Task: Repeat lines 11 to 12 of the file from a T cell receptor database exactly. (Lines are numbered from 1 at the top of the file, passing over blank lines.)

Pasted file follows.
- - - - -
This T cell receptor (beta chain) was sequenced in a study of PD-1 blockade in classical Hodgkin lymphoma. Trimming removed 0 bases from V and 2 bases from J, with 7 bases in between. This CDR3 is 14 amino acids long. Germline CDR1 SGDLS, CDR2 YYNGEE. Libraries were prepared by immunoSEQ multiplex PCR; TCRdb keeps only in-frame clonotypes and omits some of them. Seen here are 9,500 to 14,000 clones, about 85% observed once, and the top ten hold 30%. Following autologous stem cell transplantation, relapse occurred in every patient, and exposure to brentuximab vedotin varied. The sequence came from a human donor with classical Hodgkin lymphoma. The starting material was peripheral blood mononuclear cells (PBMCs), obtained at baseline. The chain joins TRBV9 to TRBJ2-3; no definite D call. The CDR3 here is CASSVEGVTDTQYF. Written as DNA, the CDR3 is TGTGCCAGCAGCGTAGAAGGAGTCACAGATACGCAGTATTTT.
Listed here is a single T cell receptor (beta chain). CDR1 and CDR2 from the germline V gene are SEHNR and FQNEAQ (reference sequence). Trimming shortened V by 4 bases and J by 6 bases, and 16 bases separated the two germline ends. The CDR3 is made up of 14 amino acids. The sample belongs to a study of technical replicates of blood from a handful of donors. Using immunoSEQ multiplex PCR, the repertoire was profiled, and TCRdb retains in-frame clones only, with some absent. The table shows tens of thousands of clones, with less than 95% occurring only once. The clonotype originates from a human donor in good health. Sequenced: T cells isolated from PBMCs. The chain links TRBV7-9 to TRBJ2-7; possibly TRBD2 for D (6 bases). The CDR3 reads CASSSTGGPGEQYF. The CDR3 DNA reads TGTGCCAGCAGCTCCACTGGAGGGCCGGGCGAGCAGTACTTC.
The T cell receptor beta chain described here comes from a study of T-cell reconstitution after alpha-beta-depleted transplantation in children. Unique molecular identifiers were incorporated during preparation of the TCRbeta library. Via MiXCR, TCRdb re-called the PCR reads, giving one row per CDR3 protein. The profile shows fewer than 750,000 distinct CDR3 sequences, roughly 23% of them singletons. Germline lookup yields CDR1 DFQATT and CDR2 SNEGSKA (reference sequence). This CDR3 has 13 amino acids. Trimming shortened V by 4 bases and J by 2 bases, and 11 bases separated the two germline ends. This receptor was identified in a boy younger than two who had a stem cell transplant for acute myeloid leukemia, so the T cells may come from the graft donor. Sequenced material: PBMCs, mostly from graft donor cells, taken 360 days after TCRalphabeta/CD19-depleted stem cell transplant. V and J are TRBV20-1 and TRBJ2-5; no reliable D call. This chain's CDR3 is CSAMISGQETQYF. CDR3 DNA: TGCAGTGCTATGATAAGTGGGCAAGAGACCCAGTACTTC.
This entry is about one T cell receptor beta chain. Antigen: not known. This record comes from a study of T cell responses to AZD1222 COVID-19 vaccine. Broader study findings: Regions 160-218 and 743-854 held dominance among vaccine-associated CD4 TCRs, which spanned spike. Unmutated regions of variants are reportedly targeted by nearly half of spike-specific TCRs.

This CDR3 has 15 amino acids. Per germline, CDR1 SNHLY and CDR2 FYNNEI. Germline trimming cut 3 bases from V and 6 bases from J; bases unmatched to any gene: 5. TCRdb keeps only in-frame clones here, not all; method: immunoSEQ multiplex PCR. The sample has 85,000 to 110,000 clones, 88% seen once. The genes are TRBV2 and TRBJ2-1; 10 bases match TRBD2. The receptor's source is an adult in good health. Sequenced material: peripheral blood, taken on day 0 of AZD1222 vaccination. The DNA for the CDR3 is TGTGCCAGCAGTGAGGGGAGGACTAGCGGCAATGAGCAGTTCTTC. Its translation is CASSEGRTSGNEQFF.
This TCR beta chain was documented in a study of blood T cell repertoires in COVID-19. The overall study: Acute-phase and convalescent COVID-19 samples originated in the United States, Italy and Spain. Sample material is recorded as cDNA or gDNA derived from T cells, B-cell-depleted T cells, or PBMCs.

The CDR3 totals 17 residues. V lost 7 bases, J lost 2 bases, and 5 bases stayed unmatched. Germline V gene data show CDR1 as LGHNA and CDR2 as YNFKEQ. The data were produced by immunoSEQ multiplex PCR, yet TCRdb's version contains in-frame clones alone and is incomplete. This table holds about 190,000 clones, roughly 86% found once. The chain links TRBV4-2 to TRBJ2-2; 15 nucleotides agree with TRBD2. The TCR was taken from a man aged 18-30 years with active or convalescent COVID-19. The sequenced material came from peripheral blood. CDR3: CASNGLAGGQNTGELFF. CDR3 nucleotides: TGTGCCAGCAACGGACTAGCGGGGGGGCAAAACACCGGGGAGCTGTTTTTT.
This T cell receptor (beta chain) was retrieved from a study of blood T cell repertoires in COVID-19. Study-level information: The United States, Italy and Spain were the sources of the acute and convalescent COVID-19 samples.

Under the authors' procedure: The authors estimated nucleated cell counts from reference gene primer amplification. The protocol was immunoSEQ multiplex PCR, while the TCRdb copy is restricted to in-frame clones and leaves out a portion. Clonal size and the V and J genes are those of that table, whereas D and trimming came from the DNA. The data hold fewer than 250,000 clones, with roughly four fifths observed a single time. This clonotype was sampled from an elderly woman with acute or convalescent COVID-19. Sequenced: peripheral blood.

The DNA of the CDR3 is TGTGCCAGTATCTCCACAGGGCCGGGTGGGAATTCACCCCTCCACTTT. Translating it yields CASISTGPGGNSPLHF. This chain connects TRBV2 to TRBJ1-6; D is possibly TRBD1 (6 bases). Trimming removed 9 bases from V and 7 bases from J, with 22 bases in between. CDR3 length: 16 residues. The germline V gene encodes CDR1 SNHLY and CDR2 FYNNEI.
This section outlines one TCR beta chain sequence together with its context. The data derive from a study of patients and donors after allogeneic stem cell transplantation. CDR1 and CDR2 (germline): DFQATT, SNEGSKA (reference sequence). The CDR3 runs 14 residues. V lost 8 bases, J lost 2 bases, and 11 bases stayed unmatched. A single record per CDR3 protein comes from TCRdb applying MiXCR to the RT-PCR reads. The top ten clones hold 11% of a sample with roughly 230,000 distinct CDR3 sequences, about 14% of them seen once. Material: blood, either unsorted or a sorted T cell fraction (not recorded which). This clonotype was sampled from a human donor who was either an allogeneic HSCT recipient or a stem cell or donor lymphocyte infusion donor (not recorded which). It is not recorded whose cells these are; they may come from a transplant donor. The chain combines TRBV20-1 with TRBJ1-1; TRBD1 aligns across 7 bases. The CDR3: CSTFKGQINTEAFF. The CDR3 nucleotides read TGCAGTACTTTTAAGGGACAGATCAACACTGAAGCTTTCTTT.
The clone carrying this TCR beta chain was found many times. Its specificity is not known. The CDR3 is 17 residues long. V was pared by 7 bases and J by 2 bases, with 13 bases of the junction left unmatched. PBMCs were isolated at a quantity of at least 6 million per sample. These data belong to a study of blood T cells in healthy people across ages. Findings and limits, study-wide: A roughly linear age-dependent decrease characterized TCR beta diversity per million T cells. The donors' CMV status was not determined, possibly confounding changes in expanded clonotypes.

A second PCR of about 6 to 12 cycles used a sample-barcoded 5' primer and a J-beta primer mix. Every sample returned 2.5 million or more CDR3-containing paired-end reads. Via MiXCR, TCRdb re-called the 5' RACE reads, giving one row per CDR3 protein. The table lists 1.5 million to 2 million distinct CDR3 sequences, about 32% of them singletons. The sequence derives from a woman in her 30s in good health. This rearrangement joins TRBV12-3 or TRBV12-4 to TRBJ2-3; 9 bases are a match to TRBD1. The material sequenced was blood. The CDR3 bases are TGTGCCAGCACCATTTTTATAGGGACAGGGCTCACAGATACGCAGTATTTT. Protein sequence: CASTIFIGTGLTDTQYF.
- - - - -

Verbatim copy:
This section outlines one TCR beta chain sequence together with its context. The data derive from a study of patients and donors after allogeneic stem cell transplantation. CDR1 and CDR2 (germline): DFQATT, SNEGSKA (reference sequence). The CDR3 runs 14 residues. V lost 8 bases, J lost 2 bases, and 11 bases stayed unmatched. A single record per CDR3 protein comes from TCRdb applying MiXCR to the RT-PCR reads. The top ten clones hold 11% of a sample with roughly 230,000 distinct CDR3 sequences, about 14% of them seen once. Material: blood, either unsorted or a sorted T cell fraction (not recorded which). This clonotype was sampled from a human donor who was either an allogeneic HSCT recipient or a stem cell or donor lymphocyte infusion donor (not recorded which). It is not recorded whose cells these are; they may come from a transplant donor. The chain combines TRBV20-1 with TRBJ1-1; TRBD1 aligns across 7 bases. The CDR3: CSTFKGQINTEAFF. The CDR3 nucleotides read TGCAGTACTTTTAAGGGACAGATCAACACTGAAGCTTTCTTT.
The clone carrying this TCR beta chain was found many times. Its specificity is not known. The CDR3 is 17 residues long. V was pared by 7 bases and J by 2 bases, with 13 bases of the junction left unmatched. PBMCs were isolated at a quantity of at least 6 million per sample. These data belong to a study of blood T cells in healthy people across ages. Findings and limits, study-wide: A roughly linear age-dependent decrease characterized TCR beta diversity per million T cells. The donors' CMV status was not determined, possibly confounding changes in expanded clonotypes.